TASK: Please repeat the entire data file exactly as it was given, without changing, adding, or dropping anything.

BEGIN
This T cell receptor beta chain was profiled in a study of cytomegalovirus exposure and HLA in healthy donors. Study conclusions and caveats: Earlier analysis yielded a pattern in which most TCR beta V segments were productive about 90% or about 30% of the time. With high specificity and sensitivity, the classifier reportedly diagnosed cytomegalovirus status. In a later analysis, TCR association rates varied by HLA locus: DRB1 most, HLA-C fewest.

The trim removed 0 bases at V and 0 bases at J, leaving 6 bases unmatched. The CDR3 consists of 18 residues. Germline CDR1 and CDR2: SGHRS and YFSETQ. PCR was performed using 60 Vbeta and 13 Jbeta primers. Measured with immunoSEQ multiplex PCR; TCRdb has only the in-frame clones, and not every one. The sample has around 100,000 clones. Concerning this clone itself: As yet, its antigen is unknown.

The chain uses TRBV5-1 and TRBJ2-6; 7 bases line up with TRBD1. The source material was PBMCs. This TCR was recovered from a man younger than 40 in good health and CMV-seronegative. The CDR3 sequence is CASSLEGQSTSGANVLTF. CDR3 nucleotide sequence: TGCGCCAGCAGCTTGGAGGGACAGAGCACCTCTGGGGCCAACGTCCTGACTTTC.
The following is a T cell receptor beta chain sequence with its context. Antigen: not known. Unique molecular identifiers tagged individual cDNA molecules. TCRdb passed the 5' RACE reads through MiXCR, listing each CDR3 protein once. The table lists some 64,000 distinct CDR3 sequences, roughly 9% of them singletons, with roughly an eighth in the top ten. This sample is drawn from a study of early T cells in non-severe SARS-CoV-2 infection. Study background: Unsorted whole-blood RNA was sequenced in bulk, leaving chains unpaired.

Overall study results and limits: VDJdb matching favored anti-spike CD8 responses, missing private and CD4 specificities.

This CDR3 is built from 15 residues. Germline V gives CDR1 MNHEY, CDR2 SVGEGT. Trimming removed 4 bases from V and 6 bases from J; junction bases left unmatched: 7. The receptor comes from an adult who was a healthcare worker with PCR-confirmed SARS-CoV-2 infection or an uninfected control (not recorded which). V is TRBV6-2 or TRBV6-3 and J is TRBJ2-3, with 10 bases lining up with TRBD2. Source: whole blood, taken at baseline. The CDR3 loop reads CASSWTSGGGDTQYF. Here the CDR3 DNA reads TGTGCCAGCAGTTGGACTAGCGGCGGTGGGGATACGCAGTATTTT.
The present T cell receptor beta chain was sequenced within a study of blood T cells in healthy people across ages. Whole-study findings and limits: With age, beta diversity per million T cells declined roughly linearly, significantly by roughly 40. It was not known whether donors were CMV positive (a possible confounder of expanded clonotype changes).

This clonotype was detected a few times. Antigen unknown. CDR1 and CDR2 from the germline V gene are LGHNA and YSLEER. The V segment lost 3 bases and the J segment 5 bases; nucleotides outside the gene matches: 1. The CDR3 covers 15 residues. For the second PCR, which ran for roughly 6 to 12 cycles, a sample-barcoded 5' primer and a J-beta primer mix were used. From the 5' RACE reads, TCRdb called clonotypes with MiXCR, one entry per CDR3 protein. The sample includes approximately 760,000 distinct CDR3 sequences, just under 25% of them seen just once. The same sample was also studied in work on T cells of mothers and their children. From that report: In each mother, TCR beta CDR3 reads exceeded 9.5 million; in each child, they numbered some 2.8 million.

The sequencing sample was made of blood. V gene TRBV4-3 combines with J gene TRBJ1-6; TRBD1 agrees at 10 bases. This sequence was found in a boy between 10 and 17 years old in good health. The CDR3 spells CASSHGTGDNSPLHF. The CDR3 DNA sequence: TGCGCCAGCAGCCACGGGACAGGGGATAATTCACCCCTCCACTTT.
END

This T cell receptor beta chain was profiled in a study of cytomegalovirus exposure and HLA in healthy donors. Study conclusions and caveats: Earlier analysis yielded a pattern in which most TCR beta V segments were productive about 90% or about 30% of the time. With high specificity and sensitivity, the classifier reportedly diagnosed cytomegalovirus status. In a later analysis, TCR association rates varied by HLA locus: DRB1 most, HLA-C fewest.

The trim removed 0 bases at V and 0 bases at J, leaving 6 bases unmatched. The CDR3 consists of 18 residues. Germline CDR1 and CDR2: SGHRS and YFSETQ. PCR was performed using 60 Vbeta and 13 Jbeta primers. Measured with immunoSEQ multiplex PCR; TCRdb has only the in-frame clones, and not every one. The sample has around 100,000 clones. Concerning this clone itself: As yet, its antigen is unknown.

The chain uses TRBV5-1 and TRBJ2-6; 7 bases line up with TRBD1. The source material was PBMCs. This TCR was recovered from a man younger than 40 in good health and CMV-seronegative. The CDR3 sequence is CASSLEGQSTSGANVLTF. CDR3 nucleotide sequence: TGCGCCAGCAGCTTGGAGGGACAGAGCACCTCTGGGGCCAACGTCCTGACTTTC.
The following is a T cell receptor beta chain sequence with its context. Antigen: not known. Unique molecular identifiers tagged individual cDNA molecules. TCRdb passed the 5' RACE reads through MiXCR, listing each CDR3 protein once. The table lists some 64,000 distinct CDR3 sequences, roughly 9% of them singletons, with roughly an eighth in the top ten. This sample is drawn from a study of early T cells in non-severe SARS-CoV-2 infection. Study background: Unsorted whole-blood RNA was sequenced in bulk, leaving chains unpaired.

Overall study results and limits: VDJdb matching favored anti-spike CD8 responses, missing private and CD4 specificities.

This CDR3 is built from 15 residues. Germline V gives CDR1 MNHEY, CDR2 SVGEGT. Trimming removed 4 bases from V and 6 bases from J; junction bases left unmatched: 7. The receptor comes from an adult who was a healthcare worker with PCR-confirmed SARS-CoV-2 infection or an uninfected control (not recorded which). V is TRBV6-2 or TRBV6-3 and J is TRBJ2-3, with 10 bases lining up with TRBD2. Source: whole blood, taken at baseline. The CDR3 loop reads CASSWTSGGGDTQYF. Here the CDR3 DNA reads TGTGCCAGCAGTTGGACTAGCGGCGGTGGGGATACGCAGTATTTT.
The present T cell receptor beta chain was sequenced within a study of blood T cells in healthy people across ages. Whole-study findings and limits: With age, beta diversity per million T cells declined roughly linearly, significantly by roughly 40. It was not known whether donors were CMV positive (a possible confounder of expanded clonotype changes).

This clonotype was detected a few times. Antigen unknown. CDR1 and CDR2 from the germline V gene are LGHNA and YSLEER. The V segment lost 3 bases and the J segment 5 bases; nucleotides outside the gene matches: 1. The CDR3 covers 15 residues. For the second PCR, which ran for roughly 6 to 12 cycles, a sample-barcoded 5' primer and a J-beta primer mix were used. From the 5' RACE reads, TCRdb called clonotypes with MiXCR, one entry per CDR3 protein. The sample includes approximately 760,000 distinct CDR3 sequences, just under 25% of them seen just once. The same sample was also studied in work on T cells of mothers and their children. From that report: In each mother, TCR beta CDR3 reads exceeded 9.5 million; in each child, they numbered some 2.8 million.

The sequencing sample was made of blood. V gene TRBV4-3 combines with J gene TRBJ1-6; TRBD1 agrees at 10 bases. This sequence was found in a boy between 10 and 17 years old in good health. The CDR3 spells CASSHGTGDNSPLHF. The CDR3 DNA sequence: TGCGCCAGCAGCCACGGGACAGGGGATAATTCACCCCTCCACTTT.